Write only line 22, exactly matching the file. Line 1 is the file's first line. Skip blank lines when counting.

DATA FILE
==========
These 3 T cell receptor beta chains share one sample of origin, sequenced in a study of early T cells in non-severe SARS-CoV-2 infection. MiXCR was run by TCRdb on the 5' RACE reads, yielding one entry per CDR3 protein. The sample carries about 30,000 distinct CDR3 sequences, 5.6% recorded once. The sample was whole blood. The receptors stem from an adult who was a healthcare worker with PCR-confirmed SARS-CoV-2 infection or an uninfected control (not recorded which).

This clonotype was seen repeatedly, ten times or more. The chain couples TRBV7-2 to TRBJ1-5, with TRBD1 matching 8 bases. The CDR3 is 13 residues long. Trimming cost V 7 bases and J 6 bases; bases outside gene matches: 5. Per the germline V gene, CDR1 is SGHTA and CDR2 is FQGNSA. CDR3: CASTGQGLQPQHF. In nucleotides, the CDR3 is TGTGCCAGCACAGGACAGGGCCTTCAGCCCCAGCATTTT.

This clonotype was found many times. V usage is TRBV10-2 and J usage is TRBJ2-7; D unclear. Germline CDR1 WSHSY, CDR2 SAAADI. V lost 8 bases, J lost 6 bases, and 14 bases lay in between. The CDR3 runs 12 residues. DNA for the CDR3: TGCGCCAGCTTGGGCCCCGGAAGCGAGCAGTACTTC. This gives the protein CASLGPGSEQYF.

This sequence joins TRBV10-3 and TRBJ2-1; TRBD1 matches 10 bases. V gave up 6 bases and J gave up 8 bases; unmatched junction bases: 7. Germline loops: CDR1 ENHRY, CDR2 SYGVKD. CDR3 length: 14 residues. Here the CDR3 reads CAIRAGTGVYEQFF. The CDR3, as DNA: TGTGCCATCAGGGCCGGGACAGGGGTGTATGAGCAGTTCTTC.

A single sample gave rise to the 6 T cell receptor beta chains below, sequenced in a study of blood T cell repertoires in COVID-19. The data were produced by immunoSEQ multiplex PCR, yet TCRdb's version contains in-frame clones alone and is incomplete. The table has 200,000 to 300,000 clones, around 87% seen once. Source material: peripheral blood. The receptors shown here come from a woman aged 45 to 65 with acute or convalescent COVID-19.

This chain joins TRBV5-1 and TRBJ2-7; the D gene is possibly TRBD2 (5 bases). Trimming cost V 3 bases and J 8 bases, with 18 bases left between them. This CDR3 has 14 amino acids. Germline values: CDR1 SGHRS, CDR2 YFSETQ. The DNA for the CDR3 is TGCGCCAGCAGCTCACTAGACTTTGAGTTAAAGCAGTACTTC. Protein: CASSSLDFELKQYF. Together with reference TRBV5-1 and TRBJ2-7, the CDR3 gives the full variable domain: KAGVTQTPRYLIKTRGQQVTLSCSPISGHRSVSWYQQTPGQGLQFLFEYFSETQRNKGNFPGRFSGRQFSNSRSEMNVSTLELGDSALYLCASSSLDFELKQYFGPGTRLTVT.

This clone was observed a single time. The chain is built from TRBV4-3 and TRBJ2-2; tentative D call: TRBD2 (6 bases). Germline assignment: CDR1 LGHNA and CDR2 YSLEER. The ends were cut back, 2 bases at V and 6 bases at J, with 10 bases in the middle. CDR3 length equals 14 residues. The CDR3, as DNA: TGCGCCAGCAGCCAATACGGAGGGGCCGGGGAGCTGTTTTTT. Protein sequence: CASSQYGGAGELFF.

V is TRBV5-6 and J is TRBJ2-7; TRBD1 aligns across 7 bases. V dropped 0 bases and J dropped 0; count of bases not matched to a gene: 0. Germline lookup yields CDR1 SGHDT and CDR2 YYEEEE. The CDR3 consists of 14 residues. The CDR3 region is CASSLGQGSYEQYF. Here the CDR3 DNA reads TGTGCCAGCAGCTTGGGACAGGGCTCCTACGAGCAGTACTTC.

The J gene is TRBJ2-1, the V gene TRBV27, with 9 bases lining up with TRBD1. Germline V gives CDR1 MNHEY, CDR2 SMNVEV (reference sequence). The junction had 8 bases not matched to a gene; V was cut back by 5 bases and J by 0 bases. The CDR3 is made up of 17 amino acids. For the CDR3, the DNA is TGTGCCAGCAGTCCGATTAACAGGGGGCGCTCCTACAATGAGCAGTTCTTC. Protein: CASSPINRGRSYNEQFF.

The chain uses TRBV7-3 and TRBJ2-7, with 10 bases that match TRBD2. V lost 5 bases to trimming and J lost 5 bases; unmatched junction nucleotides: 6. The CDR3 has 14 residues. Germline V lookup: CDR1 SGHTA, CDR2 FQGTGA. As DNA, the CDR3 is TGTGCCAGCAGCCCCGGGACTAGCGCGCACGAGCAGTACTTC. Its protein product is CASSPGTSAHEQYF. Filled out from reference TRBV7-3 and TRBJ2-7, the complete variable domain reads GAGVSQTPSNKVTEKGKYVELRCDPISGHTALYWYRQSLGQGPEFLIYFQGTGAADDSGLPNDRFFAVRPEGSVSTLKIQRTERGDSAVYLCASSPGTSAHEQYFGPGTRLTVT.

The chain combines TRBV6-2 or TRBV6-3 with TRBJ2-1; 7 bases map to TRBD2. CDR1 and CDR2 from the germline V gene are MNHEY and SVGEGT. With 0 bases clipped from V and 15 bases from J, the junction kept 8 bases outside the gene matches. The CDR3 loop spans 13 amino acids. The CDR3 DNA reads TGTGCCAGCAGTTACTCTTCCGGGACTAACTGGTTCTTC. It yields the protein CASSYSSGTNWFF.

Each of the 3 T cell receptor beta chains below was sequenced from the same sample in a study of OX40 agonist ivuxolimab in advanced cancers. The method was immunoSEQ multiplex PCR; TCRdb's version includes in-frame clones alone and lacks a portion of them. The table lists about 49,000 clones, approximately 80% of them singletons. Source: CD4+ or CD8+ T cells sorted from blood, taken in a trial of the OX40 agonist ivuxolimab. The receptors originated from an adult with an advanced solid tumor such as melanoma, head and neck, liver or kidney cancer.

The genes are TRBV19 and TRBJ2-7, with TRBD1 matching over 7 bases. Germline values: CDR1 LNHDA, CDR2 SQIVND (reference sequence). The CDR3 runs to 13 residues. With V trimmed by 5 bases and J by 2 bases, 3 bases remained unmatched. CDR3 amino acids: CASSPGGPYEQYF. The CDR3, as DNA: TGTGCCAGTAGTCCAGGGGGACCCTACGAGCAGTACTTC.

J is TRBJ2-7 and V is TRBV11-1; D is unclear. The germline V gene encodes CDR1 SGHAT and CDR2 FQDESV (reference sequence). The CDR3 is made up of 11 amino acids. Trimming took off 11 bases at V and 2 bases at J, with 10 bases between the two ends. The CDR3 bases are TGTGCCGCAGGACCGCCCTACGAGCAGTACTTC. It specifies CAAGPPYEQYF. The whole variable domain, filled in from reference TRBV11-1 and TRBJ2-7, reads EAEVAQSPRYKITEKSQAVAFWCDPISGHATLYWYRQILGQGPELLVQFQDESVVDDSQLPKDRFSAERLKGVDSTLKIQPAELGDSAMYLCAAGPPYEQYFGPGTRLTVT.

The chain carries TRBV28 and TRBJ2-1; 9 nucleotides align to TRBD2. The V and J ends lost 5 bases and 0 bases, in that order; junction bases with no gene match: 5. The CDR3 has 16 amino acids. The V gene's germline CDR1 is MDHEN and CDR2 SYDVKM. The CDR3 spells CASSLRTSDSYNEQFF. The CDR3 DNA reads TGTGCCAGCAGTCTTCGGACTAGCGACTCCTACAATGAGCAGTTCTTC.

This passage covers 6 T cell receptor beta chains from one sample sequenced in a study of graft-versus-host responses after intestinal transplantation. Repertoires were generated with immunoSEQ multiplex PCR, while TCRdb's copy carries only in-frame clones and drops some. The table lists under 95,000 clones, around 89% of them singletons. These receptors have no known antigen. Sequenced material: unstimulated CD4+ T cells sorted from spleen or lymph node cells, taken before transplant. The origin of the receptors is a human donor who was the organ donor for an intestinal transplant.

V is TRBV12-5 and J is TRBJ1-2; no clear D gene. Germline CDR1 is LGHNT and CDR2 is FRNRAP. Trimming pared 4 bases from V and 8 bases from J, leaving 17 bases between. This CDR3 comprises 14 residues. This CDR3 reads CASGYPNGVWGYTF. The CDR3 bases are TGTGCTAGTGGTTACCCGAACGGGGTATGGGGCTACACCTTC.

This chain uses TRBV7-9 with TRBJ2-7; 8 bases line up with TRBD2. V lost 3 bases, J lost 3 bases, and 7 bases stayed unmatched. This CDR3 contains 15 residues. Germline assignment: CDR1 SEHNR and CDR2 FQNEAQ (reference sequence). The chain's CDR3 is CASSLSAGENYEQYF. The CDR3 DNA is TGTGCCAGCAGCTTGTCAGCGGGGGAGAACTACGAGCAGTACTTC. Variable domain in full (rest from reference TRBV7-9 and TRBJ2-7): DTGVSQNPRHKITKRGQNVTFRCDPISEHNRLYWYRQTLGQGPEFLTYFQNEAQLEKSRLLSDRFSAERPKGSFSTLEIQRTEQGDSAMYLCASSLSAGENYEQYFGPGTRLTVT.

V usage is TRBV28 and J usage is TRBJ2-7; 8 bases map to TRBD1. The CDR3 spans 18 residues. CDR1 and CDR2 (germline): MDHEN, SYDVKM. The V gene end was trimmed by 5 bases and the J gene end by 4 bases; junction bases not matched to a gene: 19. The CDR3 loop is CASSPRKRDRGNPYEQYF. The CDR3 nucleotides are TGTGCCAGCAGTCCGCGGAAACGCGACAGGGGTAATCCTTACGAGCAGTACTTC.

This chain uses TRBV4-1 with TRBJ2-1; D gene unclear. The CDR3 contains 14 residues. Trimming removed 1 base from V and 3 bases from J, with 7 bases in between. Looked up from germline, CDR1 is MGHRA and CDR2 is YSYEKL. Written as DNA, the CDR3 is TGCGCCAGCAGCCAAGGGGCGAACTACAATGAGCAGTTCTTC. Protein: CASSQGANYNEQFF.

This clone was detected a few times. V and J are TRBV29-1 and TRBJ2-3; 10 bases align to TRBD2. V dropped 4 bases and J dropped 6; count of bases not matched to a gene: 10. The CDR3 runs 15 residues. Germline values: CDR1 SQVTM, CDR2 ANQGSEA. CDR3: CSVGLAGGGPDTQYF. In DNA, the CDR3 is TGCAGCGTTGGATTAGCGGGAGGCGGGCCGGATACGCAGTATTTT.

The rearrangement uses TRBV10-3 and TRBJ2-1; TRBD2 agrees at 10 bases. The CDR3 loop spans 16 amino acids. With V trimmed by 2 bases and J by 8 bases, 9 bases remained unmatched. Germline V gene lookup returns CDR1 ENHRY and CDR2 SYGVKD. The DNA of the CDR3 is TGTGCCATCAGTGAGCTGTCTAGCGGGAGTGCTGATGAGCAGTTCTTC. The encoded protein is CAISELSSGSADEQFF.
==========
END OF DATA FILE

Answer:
The rearrangement uses TRBV10-3 and TRBJ2-1; TRBD2 agrees at 10 bases. The CDR3 loop spans 16 amino acids. With V trimmed by 2 bases and J by 8 bases, 9 bases remained unmatched. Germline V gene lookup returns CDR1 ENHRY and CDR2 SYGVKD. The DNA of the CDR3 is TGTGCCATCAGTGAGCTGTCTAGCGGGAGTGCTGATGAGCAGTTCTTC. The encoded protein is CAISELSSGSADEQFF.